How it Works

New video shows how the Hyundai Nexo creates energy on-demand using hydrogen

The Hyundai Nexo is powered by hydrogen.

Photo courtesy of Hyundai Motor America

The NEXO and Mirai aren't available for sale in much of the United States. However, their automakers, Hyundai and Toyota respectively, see the vehicles as the future of transportaiton.

The a world of hydrogen-powered cars, trucks, and SUVs isn't as crazy as it seems. There is plenty of naturally occurring hydrogen in the world and the technology is already figured out, for the most part. The central issues revolve around delivery to vehicles (pumping stations), moving supply around the world (pipelines), and local legislation (outdated laws concerning transporting hydrogen across bridges and in tunnels).

There's also a large education gap between engineers and consumers. While messaging concerning only water vapor coming out the tailpipe has been around for a while, the average shopper doesn't understand how a hydrogen-powered vehicle uses the fuel, and why it's safe.

A new video from Hyundai in celebration of the 50th anniversary of Earth Day earlier this week shows how the Nexo fuel cell stack creates propulsion energy on demand. This is in contrast to battery-electric vehicles, and more in line with the style of workings of a traditional hybrid car.

"We're very proud of Hyundai's fuel cell SUVs accumulating well over ten million miles in time for the 50th anniversary of Earth Day, 2020," said Brian Smith, chief operating officer, Hyundai Motor America. "Our newest NEXO fuel cell SUV truly sets the standard for zero-emissions travel in California, and it does so in the flexible SUV body configuration that many families desire to meet their active lifestyle needs. With up to 380 miles of range and a refueling speed of only five minutes, our newest NEXO is truly a vision for a zero-emissions future, available from Hyundai today."

How Fuel Cell Vehicles Work | Nexo | Hyundai www.youtube.com

Hyundai and Toyota continue to invest in hydrogen study and production. Toyota's U.S. operation is working with legislators to change laws and develop plans for more hydrogen stations while their team in Japan is planning to build an entire hydrogen-fueled town at the base of Mt. Fuji.

Hyundai is developing more hydrogen-powered vehicles and seeking to influence adoption practices worldwide. Hyundai Motor Group Executive Vice Chairman and Hydrogen Council Co-chair Euisun Chung recently outlined the path forward in a speech at the third meeting of the Hydrogen Council earlier this year.

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Nuts & Bolts

 
 

The all-electric Porsche Taycan took to a track in Germany to set a new world record.

Photo courtesy of Porsche AG

The record holder for the longest drift with an electric vehicle belongs to the Porsche Taycan. A rear-wheel drive version of the electric sedan took the Guinness World Records title at the Porsche Experience Center in Hockenheimring, near Heidelberg, Germany.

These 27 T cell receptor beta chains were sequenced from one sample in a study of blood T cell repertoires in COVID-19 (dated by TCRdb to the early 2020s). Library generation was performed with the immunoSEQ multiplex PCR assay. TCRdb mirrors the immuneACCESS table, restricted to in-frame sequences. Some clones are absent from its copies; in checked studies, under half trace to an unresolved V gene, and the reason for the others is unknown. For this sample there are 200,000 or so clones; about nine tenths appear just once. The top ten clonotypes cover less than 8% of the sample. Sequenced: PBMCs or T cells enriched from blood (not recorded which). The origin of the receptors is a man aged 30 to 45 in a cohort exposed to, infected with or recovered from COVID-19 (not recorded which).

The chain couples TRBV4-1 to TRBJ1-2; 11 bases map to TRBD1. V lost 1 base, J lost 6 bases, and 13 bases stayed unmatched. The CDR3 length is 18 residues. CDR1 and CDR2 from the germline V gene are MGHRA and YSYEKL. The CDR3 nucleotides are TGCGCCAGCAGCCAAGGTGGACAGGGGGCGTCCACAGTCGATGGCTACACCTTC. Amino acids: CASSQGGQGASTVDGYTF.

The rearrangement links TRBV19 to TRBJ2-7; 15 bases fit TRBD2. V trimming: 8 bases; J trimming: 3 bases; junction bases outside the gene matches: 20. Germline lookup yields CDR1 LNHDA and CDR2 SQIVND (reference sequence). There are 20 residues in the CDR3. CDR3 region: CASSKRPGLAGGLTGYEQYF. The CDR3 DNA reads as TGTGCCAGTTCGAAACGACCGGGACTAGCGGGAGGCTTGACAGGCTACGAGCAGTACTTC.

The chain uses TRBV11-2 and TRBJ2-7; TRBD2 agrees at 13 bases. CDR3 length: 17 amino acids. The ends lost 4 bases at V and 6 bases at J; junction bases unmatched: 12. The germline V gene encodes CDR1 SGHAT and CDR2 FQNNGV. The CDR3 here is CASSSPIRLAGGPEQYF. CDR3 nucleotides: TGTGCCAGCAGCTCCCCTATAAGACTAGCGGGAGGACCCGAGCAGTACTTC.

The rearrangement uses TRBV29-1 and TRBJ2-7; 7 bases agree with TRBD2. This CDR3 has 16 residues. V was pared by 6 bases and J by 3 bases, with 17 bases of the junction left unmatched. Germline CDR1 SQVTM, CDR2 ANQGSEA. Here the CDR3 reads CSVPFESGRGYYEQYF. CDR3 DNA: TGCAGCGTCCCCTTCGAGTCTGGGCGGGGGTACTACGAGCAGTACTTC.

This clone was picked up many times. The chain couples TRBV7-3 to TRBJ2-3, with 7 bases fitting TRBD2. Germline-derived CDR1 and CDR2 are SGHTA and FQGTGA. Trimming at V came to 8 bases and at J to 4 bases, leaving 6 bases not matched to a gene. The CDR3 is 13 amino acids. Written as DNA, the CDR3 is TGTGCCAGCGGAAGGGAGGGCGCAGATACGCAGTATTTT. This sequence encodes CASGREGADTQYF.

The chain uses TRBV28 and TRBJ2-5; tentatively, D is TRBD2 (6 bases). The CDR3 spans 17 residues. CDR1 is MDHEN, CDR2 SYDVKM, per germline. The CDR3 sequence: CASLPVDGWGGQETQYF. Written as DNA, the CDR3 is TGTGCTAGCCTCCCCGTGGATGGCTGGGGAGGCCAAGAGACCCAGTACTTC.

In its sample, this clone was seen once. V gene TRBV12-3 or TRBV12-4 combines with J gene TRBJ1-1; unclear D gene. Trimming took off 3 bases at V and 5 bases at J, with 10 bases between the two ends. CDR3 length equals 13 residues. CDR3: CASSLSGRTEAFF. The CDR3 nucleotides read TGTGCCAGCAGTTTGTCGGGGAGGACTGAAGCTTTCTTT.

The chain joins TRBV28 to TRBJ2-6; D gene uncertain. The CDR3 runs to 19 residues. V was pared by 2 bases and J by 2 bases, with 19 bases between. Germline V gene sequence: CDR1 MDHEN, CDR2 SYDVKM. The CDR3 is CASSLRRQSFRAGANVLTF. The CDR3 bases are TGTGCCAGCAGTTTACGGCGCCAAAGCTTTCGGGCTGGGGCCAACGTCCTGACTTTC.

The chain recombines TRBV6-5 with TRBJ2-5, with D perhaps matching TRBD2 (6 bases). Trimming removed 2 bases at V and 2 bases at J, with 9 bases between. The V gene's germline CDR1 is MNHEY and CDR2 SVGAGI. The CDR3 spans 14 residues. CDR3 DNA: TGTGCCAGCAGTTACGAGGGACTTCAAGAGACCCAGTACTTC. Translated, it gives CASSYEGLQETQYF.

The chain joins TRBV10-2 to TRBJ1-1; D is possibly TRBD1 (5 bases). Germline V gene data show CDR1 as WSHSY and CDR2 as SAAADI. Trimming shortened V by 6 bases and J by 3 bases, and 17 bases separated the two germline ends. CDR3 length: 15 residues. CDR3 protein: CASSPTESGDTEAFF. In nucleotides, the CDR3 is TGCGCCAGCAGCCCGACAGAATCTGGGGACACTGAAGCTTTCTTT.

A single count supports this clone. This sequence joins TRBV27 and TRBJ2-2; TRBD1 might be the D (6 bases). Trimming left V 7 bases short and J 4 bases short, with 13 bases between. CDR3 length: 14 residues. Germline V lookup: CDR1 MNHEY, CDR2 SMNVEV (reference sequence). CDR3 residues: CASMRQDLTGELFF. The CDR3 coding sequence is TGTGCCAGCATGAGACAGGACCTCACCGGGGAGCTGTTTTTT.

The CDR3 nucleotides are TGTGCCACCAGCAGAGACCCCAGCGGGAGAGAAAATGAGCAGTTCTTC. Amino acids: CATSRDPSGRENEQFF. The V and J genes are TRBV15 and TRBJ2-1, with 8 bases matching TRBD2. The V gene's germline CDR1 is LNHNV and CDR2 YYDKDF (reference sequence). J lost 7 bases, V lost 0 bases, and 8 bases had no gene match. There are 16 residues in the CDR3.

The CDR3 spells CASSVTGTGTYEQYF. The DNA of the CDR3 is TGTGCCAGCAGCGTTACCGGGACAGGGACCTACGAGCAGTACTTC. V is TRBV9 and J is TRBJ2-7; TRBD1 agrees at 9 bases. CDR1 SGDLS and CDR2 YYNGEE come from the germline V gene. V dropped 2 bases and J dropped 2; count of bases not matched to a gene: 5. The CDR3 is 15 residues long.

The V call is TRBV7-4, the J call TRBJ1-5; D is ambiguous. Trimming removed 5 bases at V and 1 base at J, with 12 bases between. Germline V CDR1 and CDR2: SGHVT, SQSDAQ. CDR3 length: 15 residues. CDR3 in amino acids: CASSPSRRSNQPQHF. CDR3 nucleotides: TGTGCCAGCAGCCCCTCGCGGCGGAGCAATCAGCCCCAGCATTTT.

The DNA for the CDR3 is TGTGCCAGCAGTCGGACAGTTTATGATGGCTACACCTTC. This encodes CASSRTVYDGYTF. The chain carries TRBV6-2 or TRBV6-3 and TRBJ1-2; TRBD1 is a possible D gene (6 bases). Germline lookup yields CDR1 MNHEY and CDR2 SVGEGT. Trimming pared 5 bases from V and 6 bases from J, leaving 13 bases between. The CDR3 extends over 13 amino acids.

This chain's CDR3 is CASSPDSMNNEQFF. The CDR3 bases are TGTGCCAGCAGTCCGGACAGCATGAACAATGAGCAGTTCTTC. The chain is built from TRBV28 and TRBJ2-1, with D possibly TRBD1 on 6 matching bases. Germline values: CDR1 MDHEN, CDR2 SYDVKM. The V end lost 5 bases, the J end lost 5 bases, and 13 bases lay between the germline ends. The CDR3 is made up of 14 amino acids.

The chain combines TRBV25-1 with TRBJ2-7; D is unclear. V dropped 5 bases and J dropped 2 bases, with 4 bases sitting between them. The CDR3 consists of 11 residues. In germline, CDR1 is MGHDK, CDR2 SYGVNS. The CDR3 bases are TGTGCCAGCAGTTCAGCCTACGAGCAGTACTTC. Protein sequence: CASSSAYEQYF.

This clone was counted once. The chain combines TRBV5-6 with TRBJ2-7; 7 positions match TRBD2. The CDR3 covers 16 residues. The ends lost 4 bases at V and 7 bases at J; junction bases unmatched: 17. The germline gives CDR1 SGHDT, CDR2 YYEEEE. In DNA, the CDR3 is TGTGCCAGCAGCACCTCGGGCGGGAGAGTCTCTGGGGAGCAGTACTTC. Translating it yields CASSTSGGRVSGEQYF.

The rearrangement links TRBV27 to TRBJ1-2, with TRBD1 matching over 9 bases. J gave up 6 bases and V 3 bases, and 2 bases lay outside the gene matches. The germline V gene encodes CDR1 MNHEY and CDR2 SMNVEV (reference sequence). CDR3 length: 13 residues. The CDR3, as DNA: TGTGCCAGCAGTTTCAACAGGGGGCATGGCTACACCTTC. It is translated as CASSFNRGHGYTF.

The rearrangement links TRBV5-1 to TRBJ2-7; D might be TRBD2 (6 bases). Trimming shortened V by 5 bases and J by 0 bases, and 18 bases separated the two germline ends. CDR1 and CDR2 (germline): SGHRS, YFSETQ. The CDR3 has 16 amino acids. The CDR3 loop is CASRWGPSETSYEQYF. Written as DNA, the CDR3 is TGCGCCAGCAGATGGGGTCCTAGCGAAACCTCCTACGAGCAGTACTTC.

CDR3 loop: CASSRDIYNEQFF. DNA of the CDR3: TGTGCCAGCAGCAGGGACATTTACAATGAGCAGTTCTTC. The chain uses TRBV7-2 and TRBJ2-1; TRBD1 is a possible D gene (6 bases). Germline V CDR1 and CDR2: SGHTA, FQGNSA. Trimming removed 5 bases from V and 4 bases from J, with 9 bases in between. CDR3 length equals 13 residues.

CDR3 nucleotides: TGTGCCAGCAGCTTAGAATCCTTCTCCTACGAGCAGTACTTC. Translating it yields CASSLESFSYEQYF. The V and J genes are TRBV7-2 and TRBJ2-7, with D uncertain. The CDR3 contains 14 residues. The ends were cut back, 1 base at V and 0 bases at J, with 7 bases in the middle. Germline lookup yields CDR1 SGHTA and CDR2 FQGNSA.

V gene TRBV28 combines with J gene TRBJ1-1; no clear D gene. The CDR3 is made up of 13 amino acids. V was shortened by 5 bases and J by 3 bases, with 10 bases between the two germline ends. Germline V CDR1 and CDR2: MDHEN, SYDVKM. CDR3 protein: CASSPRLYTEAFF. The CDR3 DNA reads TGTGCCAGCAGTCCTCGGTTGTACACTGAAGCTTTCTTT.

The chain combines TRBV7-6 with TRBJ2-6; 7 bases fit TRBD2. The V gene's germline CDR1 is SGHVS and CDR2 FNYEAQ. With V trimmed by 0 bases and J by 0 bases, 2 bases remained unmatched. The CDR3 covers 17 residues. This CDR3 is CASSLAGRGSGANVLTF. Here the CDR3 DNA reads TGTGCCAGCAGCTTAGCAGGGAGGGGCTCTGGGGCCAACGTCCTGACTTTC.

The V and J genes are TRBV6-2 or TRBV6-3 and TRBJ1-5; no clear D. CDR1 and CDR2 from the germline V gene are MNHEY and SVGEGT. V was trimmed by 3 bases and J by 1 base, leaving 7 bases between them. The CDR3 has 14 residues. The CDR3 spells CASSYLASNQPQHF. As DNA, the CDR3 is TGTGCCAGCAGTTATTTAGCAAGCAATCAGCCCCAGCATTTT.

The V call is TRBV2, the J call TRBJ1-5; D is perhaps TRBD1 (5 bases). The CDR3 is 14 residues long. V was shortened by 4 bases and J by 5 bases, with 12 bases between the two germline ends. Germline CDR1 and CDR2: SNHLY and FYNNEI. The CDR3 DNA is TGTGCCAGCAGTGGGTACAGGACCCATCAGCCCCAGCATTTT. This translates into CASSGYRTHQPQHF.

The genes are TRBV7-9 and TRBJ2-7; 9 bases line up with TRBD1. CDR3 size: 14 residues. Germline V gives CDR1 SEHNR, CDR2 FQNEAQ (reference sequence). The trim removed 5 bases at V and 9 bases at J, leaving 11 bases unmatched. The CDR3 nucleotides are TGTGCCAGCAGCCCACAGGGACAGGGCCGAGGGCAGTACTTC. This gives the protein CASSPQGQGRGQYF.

Porsche instructor Dennis Reter completed 210 laps of a 200 meter-long drift circle without the Taycan's front wheels ever pointing in the same direction as the curve. The feat took 55 minutes and covered a total of 42.171 kilometers. Reter's average speed behind the wheel was 46 km/h.

Porsche Taycan Guinness Book of World Records The attempt was logged using experts from various professions, including a professional from the Guinness Book of World Records.Photo courtesy of Porsche AG

"When the driving stability programmes are switched off, a powerslide with the electric Porsche is extremely easy, especially of course with this model variant, which is driven exclusively via the rear wheels," said Retera, "Sufficient power is always available. The low centre of gravity and the long wheelbase ensure stability. The precise design of the chassis and steering allows for perfect control at all times, even when moving sideways".

Retera has an extensive performance driving background. He is currently the Chief Instructor at the Porsche Experience Centre Hockenheimring. Previously he has competed in karting, single seaters, and endurance car races. Still, it was a challenge for him to pilot the car during the record-making experience.

"Nevertheless, it was also very tiring for me to keep my concentration high for 210 laps, especially as the irrigated asphalt of the drift circuit does not provide the same grip everywhere. I concentrated on controlling the drift with the steering – this is more efficient than using the accelerator pedal and reduces the risk of spinning," said Retera.

The attempt took place under the supervision of Guinness World Records official record judge Joanne Brent on the irrigated driving dynamics area of the Experience Center. Brent has five years experience supervising Guinness World Record attempts. "We've had some drift records, but with an electric sports car it's something very special for us too," said Brent. "Here Porsche has done real pioneering work."

Porsche Taycan Guinness Book of World Records The drifting circle at the Porsche Experience Center is 80 meters.Photo courtesy of Porsche AG